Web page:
Registered: 09/24/12
Posts: 749
Loc: Eastern Sierras
Originally Posted By ETSU Pride
I heard they got good sleep aid out west in California, Colorado, Washington......
yea but you need a " prescription"!!
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#182336 - 01/27/14 11:47 PM Re: Sleeping aids? [Re: rockchucker22]
ndwoods Offline
member

Registered: 01/26/02
Posts: 572
Loc: Santa Cruz CA, Sierra Hiker
Sleepytime tea and also Calcium-Magnesium...which also helps regulate your heart and help those sore muscles feel better. The kind I like the best is capsules called "boneup." I take a couple in the morning and a couple at night...whether home or away. I have slept soundly ever since I started taking boneup in 05 no matter where I am!
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#182358 - 01/29/14 12:08 PM Re: Sleeping aids? [Re: SC Forester]
dkramalc Offline
member

Registered: 09/19/03
Posts: 1070
Loc: California
The best backpacking sleep aids I have found are a pair of earplugs! The night noises sometimes keep me up if I haven't been out for a while, and the first night or two I sometimes use the earplugs.
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#183017 - 02/19/14 12:40 AM Re: Sleeping aids? [Re: dkramalc]
phat Offline
Moderator

Registered: 06/24/07
Posts: 4107
Loc: Alberta, Canada

I always have them with me for campgrounds, and snorers, but unless that's an issue I love the night noises and wouldn't miss 'em. They don't keep me from sleeping.

My best sleep aid is walking all day wink A close second being a couple of dristan and a small nip of scotch.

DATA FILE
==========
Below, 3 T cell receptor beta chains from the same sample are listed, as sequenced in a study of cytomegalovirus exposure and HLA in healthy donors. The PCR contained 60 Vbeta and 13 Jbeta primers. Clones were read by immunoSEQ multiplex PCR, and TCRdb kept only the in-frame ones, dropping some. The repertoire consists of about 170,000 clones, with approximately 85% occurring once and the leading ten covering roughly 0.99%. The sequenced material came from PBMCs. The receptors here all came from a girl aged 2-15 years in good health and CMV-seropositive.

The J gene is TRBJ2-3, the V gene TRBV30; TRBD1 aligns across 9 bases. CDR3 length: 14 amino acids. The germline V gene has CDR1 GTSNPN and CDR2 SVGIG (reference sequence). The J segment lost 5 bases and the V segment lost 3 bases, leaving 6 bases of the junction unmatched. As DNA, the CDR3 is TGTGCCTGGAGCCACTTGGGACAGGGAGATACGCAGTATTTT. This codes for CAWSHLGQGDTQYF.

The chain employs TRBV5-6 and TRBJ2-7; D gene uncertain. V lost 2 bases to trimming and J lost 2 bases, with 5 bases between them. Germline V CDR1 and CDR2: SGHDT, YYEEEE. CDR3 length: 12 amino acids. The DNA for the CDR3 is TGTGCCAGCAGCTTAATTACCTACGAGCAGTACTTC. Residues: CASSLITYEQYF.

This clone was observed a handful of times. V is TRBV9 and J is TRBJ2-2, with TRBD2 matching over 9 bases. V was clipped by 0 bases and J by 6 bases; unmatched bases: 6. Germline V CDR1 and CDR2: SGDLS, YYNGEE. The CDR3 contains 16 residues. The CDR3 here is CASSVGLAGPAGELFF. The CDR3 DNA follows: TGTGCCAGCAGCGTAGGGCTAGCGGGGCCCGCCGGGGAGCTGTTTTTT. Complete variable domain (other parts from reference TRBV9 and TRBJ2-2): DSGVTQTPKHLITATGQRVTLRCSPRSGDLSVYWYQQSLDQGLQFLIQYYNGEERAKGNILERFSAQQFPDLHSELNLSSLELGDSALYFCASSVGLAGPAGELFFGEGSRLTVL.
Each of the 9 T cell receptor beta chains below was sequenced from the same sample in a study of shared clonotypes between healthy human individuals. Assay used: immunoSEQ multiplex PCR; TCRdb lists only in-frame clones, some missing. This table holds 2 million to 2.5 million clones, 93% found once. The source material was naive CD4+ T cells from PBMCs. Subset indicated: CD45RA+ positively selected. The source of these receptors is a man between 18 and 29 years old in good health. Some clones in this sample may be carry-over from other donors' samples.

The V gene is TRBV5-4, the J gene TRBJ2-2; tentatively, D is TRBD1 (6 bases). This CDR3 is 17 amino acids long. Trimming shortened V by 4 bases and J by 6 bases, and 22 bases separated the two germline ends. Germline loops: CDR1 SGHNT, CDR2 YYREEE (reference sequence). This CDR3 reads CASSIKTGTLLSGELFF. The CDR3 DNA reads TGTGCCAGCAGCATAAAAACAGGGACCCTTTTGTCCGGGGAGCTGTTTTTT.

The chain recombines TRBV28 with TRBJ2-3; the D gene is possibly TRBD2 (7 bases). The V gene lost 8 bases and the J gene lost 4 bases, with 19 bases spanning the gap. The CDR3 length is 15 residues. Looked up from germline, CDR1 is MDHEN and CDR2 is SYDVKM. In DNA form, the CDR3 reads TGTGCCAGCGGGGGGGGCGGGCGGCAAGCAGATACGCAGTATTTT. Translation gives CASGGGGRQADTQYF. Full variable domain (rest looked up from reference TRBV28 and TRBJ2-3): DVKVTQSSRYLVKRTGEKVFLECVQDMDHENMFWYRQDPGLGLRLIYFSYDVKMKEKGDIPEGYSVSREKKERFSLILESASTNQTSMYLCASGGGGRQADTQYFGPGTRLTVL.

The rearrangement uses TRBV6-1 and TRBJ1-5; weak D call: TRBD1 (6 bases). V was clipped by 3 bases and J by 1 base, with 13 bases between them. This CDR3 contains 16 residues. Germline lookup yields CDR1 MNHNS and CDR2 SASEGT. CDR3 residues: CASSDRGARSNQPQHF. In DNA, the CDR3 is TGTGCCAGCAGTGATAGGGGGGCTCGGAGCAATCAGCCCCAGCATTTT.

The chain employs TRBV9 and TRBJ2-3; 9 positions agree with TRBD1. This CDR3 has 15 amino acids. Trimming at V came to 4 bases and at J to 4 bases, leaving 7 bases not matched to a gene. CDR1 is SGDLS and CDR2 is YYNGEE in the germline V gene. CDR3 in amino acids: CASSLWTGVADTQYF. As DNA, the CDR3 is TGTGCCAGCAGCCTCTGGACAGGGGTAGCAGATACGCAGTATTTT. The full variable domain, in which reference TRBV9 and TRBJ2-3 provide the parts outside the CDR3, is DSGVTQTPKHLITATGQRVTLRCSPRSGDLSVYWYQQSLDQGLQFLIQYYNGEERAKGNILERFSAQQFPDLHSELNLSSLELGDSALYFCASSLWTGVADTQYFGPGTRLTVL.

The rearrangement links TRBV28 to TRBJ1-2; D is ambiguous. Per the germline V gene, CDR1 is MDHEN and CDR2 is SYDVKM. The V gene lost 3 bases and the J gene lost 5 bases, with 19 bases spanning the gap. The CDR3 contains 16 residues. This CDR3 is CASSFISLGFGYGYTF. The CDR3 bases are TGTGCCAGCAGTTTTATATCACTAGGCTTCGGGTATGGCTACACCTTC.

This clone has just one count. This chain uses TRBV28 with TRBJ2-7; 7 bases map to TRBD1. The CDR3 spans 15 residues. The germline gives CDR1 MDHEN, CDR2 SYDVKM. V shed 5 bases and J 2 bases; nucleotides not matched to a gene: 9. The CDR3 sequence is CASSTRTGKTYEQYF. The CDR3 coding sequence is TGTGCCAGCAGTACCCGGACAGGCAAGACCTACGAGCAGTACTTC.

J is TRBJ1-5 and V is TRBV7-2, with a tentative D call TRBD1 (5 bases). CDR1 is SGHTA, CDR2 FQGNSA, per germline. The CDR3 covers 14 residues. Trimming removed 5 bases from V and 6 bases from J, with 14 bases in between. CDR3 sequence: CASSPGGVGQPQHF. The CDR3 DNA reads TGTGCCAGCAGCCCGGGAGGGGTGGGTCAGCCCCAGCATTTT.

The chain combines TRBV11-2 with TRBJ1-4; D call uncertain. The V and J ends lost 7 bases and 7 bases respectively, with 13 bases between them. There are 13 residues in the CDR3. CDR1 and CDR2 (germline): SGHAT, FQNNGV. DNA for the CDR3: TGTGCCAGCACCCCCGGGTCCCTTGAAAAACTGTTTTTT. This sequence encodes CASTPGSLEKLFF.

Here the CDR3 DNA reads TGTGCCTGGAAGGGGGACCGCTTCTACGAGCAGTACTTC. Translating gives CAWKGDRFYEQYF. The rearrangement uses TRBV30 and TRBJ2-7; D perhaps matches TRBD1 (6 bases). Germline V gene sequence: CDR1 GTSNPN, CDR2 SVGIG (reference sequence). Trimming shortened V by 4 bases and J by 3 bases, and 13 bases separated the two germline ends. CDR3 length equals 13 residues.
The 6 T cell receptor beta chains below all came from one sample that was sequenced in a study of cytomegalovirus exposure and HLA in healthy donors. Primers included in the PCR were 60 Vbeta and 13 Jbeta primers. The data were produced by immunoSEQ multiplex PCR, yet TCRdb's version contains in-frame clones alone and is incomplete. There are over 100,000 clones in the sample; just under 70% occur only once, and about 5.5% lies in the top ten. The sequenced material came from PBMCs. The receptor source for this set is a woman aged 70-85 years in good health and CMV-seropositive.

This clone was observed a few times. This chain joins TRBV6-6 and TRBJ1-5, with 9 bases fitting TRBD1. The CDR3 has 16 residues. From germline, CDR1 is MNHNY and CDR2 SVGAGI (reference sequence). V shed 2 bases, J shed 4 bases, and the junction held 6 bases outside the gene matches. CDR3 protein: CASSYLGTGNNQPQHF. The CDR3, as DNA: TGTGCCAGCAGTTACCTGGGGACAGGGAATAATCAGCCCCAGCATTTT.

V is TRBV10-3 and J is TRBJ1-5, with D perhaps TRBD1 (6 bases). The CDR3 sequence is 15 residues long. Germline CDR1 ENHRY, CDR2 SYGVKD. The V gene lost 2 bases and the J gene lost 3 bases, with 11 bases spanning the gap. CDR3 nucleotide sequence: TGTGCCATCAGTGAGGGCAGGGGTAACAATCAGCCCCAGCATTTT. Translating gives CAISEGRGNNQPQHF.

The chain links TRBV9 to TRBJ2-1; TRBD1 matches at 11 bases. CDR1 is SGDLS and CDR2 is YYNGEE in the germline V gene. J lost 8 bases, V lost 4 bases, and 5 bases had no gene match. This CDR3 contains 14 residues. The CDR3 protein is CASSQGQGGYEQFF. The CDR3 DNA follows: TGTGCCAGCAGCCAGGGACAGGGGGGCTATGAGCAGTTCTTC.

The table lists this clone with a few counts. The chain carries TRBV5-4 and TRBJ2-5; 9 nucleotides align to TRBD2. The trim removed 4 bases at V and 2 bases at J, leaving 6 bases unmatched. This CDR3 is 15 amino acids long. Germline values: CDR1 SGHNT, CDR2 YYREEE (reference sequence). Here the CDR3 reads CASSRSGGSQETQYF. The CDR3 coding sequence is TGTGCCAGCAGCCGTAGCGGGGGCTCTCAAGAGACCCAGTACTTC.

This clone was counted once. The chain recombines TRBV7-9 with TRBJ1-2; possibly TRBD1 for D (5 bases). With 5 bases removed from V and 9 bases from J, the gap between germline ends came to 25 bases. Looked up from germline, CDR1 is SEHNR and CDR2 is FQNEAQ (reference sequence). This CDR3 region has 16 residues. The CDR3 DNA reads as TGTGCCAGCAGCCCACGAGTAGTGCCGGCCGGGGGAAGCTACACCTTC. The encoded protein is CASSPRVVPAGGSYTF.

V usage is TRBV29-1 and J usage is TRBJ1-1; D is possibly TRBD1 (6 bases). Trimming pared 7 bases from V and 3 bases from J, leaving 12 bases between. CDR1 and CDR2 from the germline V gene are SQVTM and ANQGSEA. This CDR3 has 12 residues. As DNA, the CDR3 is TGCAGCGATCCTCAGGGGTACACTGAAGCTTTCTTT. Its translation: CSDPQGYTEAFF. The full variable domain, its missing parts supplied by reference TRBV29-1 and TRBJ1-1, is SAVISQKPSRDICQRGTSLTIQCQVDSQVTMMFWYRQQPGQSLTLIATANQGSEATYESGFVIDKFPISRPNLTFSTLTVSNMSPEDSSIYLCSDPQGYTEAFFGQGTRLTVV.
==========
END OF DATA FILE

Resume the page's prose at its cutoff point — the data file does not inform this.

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#183041 - 02/19/14 11:57 PM Re: Sleeping aids? [Re: SC Forester]
wandering_daisy Offline
member

Registered: 01/11/06
Posts: 2742
Loc: California
I just accept poor sleep some nights. I use ear plugs. I do not like tea at night because it makes me have to get up and pee a couple of times. I pretty regularly take an antihistamine - I am allergic to down but love my down bag. Cannot sleep on a down pillow at home. the antihistamine also helps me sleep. If really achy I wait a few hours and if still achy, take an Advil. It is surprising how many times all I need to do is relax and aches go away. Most of my sleepless nights are due to worry - about next day's route, weather etc. Occasionally I will chose a terribly uncomfortable campsite and sleep poorly due to lumps or steep side hill. One thing I found counter-intuitive - is that if I listen to soothing music I have a harder time getting to sleep. But if really stressed out from the day I often use music like one would a glass of wine. I just feel I deserve something inspiring.